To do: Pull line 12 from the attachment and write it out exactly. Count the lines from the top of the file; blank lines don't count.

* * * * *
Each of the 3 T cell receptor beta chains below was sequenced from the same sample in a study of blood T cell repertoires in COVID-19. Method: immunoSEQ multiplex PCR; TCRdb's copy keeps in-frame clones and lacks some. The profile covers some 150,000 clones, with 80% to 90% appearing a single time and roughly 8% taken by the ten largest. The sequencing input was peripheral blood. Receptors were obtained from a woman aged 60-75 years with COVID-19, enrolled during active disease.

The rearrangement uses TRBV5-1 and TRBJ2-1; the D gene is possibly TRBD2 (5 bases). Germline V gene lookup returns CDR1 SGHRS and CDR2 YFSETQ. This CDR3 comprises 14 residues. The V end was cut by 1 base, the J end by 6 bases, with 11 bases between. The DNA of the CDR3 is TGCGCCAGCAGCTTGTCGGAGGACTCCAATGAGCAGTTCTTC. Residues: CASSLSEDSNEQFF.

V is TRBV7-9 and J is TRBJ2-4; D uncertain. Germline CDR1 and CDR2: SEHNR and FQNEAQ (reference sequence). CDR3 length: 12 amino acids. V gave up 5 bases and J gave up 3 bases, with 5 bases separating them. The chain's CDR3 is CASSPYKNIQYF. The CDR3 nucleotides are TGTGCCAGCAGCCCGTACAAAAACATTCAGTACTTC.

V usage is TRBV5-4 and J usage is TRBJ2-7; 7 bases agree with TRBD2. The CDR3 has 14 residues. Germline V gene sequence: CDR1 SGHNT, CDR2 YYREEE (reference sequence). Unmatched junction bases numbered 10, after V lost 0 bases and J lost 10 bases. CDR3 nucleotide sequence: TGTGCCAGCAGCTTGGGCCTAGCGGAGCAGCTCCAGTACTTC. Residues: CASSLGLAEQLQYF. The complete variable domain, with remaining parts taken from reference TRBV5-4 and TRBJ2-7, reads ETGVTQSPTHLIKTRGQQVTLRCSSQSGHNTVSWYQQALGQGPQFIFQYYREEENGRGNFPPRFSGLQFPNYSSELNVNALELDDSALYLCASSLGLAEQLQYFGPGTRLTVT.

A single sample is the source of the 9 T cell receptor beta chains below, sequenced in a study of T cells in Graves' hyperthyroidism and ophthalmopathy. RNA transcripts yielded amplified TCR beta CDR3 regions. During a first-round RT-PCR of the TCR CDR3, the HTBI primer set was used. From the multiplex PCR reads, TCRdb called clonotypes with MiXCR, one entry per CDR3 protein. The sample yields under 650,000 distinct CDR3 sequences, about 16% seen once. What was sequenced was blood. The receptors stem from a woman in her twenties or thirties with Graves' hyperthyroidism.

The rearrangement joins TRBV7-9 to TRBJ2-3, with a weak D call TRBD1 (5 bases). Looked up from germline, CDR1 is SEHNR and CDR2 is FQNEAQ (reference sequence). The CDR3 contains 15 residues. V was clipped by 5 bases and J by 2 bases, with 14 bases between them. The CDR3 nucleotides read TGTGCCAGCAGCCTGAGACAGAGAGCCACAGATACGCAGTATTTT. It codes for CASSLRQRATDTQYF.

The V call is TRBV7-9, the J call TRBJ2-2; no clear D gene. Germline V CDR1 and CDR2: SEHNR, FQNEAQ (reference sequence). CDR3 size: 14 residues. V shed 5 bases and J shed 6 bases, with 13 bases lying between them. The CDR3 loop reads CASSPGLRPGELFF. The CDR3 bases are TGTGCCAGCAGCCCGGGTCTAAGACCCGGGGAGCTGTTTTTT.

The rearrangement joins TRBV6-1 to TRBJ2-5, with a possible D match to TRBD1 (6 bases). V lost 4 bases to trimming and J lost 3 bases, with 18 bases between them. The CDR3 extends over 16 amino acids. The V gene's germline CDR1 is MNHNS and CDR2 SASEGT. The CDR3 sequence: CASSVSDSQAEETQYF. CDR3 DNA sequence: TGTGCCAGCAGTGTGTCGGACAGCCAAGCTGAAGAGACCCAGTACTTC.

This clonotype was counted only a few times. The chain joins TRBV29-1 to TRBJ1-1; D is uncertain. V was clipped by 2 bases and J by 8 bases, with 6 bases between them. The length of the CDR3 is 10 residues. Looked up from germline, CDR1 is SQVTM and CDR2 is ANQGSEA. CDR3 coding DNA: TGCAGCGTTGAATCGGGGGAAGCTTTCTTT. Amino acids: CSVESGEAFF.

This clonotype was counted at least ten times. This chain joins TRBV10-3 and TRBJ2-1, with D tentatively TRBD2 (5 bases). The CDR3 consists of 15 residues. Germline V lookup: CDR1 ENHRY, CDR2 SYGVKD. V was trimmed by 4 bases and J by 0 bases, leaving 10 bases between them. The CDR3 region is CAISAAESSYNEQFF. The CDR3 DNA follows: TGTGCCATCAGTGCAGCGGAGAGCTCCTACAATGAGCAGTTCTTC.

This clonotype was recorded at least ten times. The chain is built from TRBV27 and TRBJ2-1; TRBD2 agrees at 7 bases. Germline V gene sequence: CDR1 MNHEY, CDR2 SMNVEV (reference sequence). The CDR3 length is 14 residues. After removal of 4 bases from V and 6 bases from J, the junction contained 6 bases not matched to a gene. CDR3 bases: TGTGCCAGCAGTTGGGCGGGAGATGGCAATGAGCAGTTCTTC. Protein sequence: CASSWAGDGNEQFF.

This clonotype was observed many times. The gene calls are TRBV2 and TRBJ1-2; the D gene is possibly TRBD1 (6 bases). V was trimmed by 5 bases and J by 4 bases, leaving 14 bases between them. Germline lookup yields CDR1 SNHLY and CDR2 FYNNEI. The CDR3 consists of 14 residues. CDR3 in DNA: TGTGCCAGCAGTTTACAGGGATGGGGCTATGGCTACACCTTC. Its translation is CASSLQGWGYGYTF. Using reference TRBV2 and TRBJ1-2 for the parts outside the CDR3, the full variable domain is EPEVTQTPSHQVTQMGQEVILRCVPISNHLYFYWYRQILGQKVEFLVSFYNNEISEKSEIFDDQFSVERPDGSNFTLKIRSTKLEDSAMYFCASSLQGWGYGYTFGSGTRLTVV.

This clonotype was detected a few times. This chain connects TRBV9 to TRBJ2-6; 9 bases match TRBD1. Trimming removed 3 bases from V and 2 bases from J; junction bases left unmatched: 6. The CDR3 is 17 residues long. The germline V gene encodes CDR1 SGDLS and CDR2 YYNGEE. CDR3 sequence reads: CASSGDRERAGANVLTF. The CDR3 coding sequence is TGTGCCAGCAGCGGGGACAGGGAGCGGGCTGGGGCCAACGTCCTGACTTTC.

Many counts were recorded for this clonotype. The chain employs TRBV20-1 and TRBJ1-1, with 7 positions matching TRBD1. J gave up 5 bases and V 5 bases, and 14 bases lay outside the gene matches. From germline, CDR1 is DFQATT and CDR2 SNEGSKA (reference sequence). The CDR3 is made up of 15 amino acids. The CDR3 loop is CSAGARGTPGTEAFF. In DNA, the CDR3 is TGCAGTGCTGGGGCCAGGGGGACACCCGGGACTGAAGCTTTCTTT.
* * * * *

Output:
This clonotype was observed many times. The gene calls are TRBV2 and TRBJ1-2; the D gene is possibly TRBD1 (6 bases). V was trimmed by 5 bases and J by 4 bases, leaving 14 bases between them. Germline lookup yields CDR1 SNHLY and CDR2 FYNNEI. The CDR3 consists of 14 residues. CDR3 in DNA: TGTGCCAGCAGTTTACAGGGATGGGGCTATGGCTACACCTTC. Its translation is CASSLQGWGYGYTF. Using reference TRBV2 and TRBJ1-2 for the parts outside the CDR3, the full variable domain is EPEVTQTPSHQVTQMGQEVILRCVPISNHLYFYWYRQILGQKVEFLVSFYNNEISEKSEIFDDQFSVERPDGSNFTLKIRSTKLEDSAMYFCASSLQGWGYGYTFGSGTRLTVV.